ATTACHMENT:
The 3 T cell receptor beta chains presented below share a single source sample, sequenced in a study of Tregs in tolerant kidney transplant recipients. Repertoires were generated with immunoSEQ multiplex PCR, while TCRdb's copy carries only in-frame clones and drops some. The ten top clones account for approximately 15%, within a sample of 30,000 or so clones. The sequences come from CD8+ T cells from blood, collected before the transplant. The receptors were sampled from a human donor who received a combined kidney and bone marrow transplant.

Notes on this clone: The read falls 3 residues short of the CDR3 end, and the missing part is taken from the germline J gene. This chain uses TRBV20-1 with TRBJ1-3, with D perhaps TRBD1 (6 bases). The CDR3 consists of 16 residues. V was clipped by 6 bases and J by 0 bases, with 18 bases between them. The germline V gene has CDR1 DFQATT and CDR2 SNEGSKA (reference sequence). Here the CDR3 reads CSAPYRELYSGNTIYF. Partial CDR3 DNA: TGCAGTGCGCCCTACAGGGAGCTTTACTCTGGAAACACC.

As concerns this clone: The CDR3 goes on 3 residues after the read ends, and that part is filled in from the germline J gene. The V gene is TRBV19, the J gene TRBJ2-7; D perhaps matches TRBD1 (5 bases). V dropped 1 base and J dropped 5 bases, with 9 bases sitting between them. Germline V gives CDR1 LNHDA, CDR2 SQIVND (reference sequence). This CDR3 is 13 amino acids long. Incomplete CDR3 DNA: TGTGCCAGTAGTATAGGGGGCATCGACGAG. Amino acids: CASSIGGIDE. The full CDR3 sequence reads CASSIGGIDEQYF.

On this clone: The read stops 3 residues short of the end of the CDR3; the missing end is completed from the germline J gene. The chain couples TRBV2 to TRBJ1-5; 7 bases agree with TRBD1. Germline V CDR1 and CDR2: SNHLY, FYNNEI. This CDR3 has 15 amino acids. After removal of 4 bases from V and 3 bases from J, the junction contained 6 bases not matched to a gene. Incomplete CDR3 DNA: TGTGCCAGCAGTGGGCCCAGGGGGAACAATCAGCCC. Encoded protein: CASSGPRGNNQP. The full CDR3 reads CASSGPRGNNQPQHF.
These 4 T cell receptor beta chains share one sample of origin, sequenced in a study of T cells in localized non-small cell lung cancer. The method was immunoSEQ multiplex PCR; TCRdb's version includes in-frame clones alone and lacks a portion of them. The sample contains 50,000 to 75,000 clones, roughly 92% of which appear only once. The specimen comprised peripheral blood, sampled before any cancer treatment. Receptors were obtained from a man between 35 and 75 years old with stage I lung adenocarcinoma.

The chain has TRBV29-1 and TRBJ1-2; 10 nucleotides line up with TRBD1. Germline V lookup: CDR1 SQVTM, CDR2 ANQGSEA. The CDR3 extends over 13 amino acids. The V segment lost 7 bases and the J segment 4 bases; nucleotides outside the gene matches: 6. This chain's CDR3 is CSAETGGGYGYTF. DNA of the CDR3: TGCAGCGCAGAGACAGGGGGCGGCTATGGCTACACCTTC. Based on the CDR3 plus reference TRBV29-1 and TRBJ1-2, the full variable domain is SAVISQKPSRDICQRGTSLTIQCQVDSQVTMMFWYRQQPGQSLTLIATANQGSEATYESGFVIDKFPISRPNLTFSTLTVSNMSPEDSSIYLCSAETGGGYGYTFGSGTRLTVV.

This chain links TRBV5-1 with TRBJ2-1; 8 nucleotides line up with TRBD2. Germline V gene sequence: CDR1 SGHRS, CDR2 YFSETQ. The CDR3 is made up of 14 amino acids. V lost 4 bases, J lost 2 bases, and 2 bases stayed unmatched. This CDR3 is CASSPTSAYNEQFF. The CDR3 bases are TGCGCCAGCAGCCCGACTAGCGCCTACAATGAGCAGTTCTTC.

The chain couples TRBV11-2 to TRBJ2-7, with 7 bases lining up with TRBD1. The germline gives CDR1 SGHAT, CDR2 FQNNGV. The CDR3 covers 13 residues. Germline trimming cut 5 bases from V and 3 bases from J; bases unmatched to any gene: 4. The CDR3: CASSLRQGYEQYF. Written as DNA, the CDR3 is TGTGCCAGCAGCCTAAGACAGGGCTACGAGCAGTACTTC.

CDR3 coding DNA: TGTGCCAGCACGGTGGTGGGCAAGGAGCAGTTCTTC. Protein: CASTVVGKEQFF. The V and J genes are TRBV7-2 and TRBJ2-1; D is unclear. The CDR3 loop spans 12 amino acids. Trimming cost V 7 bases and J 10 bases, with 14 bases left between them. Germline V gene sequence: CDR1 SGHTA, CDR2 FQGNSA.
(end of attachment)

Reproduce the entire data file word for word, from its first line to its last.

The 3 T cell receptor beta chains presented below share a single source sample, sequenced in a study of Tregs in tolerant kidney transplant recipients. Repertoires were generated with immunoSEQ multiplex PCR, while TCRdb's copy carries only in-frame clones and drops some. The ten top clones account for approximately 15%, within a sample of 30,000 or so clones. The sequences come from CD8+ T cells from blood, collected before the transplant. The receptors were sampled from a human donor who received a combined kidney and bone marrow transplant.

Notes on this clone: The read falls 3 residues short of the CDR3 end, and the missing part is taken from the germline J gene. This chain uses TRBV20-1 with TRBJ1-3, with D perhaps TRBD1 (6 bases). The CDR3 consists of 16 residues. V was clipped by 6 bases and J by 0 bases, with 18 bases between them. The germline V gene has CDR1 DFQATT and CDR2 SNEGSKA (reference sequence). Here the CDR3 reads CSAPYRELYSGNTIYF. Partial CDR3 DNA: TGCAGTGCGCCCTACAGGGAGCTTTACTCTGGAAACACC.

As concerns this clone: The CDR3 goes on 3 residues after the read ends, and that part is filled in from the germline J gene. The V gene is TRBV19, the J gene TRBJ2-7; D perhaps matches TRBD1 (5 bases). V dropped 1 base and J dropped 5 bases, with 9 bases sitting between them. Germline V gives CDR1 LNHDA, CDR2 SQIVND (reference sequence). This CDR3 is 13 amino acids long. Incomplete CDR3 DNA: TGTGCCAGTAGTATAGGGGGCATCGACGAG. Amino acids: CASSIGGIDE. The full CDR3 sequence reads CASSIGGIDEQYF.

On this clone: The read stops 3 residues short of the end of the CDR3; the missing end is completed from the germline J gene. The chain couples TRBV2 to TRBJ1-5; 7 bases agree with TRBD1. Germline V CDR1 and CDR2: SNHLY, FYNNEI. This CDR3 has 15 amino acids. After removal of 4 bases from V and 3 bases from J, the junction contained 6 bases not matched to a gene. Incomplete CDR3 DNA: TGTGCCAGCAGTGGGCCCAGGGGGAACAATCAGCCC. Encoded protein: CASSGPRGNNQP. The full CDR3 reads CASSGPRGNNQPQHF.
These 4 T cell receptor beta chains share one sample of origin, sequenced in a study of T cells in localized non-small cell lung cancer. The method was immunoSEQ multiplex PCR; TCRdb's version includes in-frame clones alone and lacks a portion of them. The sample contains 50,000 to 75,000 clones, roughly 92% of which appear only once. The specimen comprised peripheral blood, sampled before any cancer treatment. Receptors were obtained from a man between 35 and 75 years old with stage I lung adenocarcinoma.

The chain has TRBV29-1 and TRBJ1-2; 10 nucleotides line up with TRBD1. Germline V lookup: CDR1 SQVTM, CDR2 ANQGSEA. The CDR3 extends over 13 amino acids. The V segment lost 7 bases and the J segment 4 bases; nucleotides outside the gene matches: 6. This chain's CDR3 is CSAETGGGYGYTF. DNA of the CDR3: TGCAGCGCAGAGACAGGGGGCGGCTATGGCTACACCTTC. Based on the CDR3 plus reference TRBV29-1 and TRBJ1-2, the full variable domain is SAVISQKPSRDICQRGTSLTIQCQVDSQVTMMFWYRQQPGQSLTLIATANQGSEATYESGFVIDKFPISRPNLTFSTLTVSNMSPEDSSIYLCSAETGGGYGYTFGSGTRLTVV.

This chain links TRBV5-1 with TRBJ2-1; 8 nucleotides line up with TRBD2. Germline V gene sequence: CDR1 SGHRS, CDR2 YFSETQ. The CDR3 is made up of 14 amino acids. V lost 4 bases, J lost 2 bases, and 2 bases stayed unmatched. This CDR3 is CASSPTSAYNEQFF. The CDR3 bases are TGCGCCAGCAGCCCGACTAGCGCCTACAATGAGCAGTTCTTC.

The chain couples TRBV11-2 to TRBJ2-7, with 7 bases lining up with TRBD1. The germline gives CDR1 SGHAT, CDR2 FQNNGV. The CDR3 covers 13 residues. Germline trimming cut 5 bases from V and 3 bases from J; bases unmatched to any gene: 4. The CDR3: CASSLRQGYEQYF. Written as DNA, the CDR3 is TGTGCCAGCAGCCTAAGACAGGGCTACGAGCAGTACTTC.

CDR3 coding DNA: TGTGCCAGCACGGTGGTGGGCAAGGAGCAGTTCTTC. Protein: CASTVVGKEQFF. The V and J genes are TRBV7-2 and TRBJ2-1; D is unclear. The CDR3 loop spans 12 amino acids. Trimming cost V 7 bases and J 10 bases, with 14 bases left between them. Germline V gene sequence: CDR1 SGHTA, CDR2 FQGNSA.